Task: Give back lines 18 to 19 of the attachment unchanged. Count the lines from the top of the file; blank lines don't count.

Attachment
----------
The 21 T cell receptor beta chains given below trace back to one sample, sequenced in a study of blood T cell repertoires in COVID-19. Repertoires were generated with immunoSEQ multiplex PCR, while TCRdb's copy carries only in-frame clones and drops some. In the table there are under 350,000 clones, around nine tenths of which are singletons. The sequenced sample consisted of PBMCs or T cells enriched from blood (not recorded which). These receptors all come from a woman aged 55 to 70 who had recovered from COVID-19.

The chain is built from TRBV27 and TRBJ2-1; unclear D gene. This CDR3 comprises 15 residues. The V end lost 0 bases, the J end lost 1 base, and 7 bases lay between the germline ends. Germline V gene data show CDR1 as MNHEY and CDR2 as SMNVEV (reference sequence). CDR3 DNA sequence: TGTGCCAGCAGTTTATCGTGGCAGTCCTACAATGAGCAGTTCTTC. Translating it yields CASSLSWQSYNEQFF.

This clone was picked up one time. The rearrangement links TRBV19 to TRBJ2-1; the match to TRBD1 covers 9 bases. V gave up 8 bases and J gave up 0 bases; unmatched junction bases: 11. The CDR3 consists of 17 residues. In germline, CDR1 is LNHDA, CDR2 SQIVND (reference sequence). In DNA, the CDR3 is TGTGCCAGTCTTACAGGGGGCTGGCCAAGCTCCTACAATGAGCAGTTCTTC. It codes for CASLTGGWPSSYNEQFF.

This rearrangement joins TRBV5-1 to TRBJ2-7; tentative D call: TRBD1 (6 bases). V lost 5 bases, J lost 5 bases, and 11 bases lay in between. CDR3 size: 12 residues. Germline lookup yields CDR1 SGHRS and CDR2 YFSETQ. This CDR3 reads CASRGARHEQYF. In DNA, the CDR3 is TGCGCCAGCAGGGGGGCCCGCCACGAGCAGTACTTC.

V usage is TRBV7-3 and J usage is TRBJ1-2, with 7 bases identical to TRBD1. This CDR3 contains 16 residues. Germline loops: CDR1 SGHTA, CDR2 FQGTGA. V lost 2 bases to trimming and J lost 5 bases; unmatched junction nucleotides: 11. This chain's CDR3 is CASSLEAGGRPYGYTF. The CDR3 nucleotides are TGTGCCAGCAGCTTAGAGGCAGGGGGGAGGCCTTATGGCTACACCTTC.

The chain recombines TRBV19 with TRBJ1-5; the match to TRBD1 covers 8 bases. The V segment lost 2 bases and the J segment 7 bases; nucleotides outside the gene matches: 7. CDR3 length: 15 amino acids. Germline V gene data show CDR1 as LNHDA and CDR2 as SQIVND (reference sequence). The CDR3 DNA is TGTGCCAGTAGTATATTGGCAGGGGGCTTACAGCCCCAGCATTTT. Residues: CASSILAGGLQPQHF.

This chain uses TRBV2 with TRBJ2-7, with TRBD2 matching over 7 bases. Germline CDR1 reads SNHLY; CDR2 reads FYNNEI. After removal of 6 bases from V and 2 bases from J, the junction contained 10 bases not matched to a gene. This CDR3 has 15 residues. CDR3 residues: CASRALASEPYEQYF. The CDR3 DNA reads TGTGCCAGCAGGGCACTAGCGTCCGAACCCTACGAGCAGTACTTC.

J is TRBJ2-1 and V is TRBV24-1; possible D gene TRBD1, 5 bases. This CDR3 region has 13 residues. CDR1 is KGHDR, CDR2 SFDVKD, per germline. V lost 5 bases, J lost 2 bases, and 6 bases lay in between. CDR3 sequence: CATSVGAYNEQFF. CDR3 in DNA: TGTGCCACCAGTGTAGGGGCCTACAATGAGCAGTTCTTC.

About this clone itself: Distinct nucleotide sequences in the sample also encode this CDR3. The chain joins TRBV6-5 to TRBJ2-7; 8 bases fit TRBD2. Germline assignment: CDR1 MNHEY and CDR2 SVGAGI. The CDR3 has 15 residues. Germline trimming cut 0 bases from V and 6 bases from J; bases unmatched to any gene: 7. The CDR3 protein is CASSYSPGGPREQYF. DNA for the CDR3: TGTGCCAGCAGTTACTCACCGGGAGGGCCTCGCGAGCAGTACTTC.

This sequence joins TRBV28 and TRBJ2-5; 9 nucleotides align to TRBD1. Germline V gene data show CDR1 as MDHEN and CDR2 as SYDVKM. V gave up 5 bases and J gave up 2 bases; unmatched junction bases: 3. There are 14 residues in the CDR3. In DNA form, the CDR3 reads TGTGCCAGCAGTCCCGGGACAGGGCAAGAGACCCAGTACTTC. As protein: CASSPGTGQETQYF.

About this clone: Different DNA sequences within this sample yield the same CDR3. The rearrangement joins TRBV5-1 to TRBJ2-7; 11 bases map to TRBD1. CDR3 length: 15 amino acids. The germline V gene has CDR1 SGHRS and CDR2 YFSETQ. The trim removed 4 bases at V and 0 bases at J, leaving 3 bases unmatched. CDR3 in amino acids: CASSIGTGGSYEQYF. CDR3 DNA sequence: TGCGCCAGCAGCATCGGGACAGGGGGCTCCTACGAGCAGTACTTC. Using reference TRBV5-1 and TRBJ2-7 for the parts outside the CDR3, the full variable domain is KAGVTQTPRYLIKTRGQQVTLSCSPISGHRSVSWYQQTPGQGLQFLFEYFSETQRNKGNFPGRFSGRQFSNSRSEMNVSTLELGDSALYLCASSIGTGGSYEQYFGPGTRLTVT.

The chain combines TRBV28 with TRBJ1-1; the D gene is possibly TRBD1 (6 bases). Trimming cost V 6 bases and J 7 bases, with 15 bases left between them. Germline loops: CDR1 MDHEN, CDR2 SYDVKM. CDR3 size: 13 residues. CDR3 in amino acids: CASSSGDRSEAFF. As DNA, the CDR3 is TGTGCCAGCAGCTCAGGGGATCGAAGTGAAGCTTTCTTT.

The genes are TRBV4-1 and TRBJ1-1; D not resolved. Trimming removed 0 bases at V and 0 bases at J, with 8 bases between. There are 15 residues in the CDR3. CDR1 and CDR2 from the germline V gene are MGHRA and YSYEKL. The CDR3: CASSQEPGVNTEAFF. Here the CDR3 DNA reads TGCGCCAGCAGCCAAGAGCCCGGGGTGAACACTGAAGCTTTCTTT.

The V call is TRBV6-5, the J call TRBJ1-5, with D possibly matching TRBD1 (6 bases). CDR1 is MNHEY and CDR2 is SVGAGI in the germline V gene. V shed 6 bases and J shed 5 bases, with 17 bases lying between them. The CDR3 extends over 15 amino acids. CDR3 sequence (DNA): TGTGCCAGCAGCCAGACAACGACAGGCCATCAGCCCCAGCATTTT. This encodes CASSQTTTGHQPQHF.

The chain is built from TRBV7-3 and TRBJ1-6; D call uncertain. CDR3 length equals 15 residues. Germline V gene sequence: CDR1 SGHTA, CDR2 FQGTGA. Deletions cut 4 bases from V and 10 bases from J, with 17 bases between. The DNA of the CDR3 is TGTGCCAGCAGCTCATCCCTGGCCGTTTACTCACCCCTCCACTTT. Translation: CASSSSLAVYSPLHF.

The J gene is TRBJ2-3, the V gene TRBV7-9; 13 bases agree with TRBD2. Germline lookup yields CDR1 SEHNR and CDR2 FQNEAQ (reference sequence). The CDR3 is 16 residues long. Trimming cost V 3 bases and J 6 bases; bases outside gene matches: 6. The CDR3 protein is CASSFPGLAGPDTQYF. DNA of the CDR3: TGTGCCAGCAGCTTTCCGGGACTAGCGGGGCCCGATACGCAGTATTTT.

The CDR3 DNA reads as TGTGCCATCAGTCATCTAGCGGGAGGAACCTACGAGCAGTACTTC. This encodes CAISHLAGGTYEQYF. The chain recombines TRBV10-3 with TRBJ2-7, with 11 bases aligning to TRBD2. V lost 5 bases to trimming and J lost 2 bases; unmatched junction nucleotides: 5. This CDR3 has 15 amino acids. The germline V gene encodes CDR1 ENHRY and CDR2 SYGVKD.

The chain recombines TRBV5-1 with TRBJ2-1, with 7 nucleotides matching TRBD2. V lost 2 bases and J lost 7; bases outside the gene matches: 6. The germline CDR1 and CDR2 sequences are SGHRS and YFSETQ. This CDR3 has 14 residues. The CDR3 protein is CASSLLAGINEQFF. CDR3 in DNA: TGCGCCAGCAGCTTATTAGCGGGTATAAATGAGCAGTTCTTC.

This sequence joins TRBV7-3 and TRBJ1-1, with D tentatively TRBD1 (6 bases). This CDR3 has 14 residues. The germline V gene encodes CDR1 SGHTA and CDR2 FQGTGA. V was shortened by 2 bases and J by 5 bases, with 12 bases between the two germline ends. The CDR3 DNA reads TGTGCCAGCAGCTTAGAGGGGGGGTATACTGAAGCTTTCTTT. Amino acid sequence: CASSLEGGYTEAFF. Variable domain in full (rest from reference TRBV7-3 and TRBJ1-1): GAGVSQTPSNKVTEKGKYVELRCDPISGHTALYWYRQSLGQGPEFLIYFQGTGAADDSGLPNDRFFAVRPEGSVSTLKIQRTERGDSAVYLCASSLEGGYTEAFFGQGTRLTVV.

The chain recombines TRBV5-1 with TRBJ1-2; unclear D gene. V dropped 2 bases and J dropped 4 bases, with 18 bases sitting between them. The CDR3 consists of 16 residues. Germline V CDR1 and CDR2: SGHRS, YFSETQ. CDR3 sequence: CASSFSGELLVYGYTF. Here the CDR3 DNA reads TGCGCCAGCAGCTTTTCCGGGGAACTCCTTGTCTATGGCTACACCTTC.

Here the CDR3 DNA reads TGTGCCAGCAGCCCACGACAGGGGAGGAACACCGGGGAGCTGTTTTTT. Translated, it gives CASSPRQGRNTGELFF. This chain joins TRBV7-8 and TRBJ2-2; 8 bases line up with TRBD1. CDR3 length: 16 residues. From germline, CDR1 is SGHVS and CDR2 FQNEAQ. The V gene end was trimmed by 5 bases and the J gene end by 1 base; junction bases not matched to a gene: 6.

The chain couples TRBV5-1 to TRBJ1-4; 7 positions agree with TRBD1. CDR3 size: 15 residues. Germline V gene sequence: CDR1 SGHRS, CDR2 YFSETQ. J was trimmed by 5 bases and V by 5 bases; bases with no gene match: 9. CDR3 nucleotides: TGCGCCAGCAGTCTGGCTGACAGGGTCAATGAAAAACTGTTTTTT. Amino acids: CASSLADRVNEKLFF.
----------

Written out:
The chain recombines TRBV5-1 with TRBJ2-1, with 7 nucleotides matching TRBD2. V lost 2 bases and J lost 7; bases outside the gene matches: 6. The germline CDR1 and CDR2 sequences are SGHRS and YFSETQ. This CDR3 has 14 residues. The CDR3 protein is CASSLLAGINEQFF. CDR3 in DNA: TGCGCCAGCAGCTTATTAGCGGGTATAAATGAGCAGTTCTTC.

This sequence joins TRBV7-3 and TRBJ1-1, with D tentatively TRBD1 (6 bases). This CDR3 has 14 residues. The germline V gene encodes CDR1 SGHTA and CDR2 FQGTGA. V was shortened by 2 bases and J by 5 bases, with 12 bases between the two germline ends. The CDR3 DNA reads TGTGCCAGCAGCTTAGAGGGGGGGTATACTGAAGCTTTCTTT. Amino acid sequence: CASSLEGGYTEAFF. Variable domain in full (rest from reference TRBV7-3 and TRBJ1-1): GAGVSQTPSNKVTEKGKYVELRCDPISGHTALYWYRQSLGQGPEFLIYFQGTGAADDSGLPNDRFFAVRPEGSVSTLKIQRTERGDSAVYLCASSLEGGYTEAFFGQGTRLTVV.